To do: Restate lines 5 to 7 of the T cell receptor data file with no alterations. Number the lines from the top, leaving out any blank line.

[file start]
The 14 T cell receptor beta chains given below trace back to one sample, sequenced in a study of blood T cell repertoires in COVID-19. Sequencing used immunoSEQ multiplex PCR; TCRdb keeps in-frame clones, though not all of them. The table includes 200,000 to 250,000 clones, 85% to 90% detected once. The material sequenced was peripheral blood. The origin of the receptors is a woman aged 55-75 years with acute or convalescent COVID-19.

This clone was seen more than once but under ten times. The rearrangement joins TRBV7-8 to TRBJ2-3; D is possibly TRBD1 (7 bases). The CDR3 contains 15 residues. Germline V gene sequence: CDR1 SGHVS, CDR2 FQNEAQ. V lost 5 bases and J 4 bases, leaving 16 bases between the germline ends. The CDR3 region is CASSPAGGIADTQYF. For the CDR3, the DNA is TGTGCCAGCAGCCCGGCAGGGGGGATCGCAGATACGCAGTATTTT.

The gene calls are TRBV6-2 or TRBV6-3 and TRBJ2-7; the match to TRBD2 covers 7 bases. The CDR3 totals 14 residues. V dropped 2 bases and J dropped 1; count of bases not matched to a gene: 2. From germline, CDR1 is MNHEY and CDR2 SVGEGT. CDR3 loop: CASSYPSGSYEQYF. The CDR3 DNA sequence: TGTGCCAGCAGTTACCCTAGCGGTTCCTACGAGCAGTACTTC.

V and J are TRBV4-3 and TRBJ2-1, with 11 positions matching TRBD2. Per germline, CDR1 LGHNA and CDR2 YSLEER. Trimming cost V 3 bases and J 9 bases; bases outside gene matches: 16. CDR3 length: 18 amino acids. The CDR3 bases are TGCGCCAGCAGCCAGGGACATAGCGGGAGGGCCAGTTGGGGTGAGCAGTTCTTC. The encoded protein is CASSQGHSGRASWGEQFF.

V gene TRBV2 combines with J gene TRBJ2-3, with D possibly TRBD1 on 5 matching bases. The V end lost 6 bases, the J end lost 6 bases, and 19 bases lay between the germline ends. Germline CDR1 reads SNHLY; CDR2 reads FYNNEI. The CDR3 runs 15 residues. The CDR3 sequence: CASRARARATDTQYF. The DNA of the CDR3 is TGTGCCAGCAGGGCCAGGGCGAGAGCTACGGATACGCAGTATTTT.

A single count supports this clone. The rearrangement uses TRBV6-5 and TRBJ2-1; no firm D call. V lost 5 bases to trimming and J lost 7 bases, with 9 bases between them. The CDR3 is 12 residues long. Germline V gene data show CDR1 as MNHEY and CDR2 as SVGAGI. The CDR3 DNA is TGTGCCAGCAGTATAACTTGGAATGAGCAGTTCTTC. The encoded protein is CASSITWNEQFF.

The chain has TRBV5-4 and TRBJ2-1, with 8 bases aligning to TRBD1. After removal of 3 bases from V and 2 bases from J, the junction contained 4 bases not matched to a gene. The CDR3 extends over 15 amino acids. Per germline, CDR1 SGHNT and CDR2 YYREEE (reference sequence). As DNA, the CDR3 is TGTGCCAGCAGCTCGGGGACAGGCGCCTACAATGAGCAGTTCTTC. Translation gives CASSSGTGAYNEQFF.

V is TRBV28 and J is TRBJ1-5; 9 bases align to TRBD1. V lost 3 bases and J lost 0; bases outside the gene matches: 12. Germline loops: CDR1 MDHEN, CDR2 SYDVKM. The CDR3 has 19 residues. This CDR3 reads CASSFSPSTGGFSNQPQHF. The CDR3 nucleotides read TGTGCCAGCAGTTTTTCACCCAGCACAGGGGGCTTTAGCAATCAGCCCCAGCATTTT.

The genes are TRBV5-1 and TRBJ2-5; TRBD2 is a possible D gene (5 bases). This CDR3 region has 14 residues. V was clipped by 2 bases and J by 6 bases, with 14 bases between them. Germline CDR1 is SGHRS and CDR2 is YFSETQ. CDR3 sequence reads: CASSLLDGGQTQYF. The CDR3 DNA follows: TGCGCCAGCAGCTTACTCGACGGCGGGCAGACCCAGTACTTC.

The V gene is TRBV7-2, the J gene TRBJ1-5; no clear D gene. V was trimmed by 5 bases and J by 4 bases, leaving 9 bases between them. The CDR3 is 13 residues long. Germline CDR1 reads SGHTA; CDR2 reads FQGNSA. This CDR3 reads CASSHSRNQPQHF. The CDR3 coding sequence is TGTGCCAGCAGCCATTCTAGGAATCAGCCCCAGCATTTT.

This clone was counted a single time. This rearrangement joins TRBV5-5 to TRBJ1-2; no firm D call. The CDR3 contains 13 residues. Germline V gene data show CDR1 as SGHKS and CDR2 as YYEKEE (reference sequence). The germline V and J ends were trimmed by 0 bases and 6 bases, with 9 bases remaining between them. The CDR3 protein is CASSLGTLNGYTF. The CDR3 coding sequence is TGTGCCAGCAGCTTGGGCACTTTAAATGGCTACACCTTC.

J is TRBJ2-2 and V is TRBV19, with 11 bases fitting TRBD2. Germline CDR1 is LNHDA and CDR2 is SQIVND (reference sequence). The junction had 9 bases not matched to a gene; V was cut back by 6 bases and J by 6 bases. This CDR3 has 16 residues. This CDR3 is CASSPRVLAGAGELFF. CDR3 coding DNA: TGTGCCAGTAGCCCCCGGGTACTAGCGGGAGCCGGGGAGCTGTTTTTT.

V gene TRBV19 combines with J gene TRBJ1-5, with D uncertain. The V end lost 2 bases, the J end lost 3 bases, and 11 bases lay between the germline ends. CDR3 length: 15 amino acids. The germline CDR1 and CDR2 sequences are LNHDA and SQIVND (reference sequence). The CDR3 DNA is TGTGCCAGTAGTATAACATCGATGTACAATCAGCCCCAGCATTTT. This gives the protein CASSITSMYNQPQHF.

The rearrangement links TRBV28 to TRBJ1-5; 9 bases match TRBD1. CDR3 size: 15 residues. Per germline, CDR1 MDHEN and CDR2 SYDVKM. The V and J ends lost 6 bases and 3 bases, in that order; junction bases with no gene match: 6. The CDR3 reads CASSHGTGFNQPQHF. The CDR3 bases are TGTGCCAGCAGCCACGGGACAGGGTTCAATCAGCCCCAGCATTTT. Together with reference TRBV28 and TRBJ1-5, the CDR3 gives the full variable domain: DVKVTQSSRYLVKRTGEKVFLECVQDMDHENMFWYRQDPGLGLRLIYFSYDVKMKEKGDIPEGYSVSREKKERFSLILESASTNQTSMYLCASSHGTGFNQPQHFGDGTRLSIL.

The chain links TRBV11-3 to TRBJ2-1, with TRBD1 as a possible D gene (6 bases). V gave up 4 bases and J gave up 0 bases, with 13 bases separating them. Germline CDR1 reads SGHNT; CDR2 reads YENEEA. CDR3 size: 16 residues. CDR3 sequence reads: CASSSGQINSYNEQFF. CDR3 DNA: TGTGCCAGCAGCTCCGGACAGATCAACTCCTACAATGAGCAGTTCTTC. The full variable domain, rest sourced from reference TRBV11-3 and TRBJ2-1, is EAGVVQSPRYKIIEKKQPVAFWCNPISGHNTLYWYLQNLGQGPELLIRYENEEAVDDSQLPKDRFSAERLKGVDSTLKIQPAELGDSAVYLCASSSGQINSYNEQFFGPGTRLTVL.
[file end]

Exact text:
V gene TRBV2 combines with J gene TRBJ2-3, with D possibly TRBD1 on 5 matching bases. The V end lost 6 bases, the J end lost 6 bases, and 19 bases lay between the germline ends. Germline CDR1 reads SNHLY; CDR2 reads FYNNEI. The CDR3 runs 15 residues. The CDR3 sequence: CASRARARATDTQYF. The DNA of the CDR3 is TGTGCCAGCAGGGCCAGGGCGAGAGCTACGGATACGCAGTATTTT.

A single count supports this clone. The rearrangement uses TRBV6-5 and TRBJ2-1; no firm D call. V lost 5 bases to trimming and J lost 7 bases, with 9 bases between them. The CDR3 is 12 residues long. Germline V gene data show CDR1 as MNHEY and CDR2 as SVGAGI. The CDR3 DNA is TGTGCCAGCAGTATAACTTGGAATGAGCAGTTCTTC. The encoded protein is CASSITWNEQFF.

The chain has TRBV5-4 and TRBJ2-1, with 8 bases aligning to TRBD1. After removal of 3 bases from V and 2 bases from J, the junction contained 4 bases not matched to a gene. The CDR3 extends over 15 amino acids. Per germline, CDR1 SGHNT and CDR2 YYREEE (reference sequence). As DNA, the CDR3 is TGTGCCAGCAGCTCGGGGACAGGCGCCTACAATGAGCAGTTCTTC. Translation gives CASSSGTGAYNEQFF.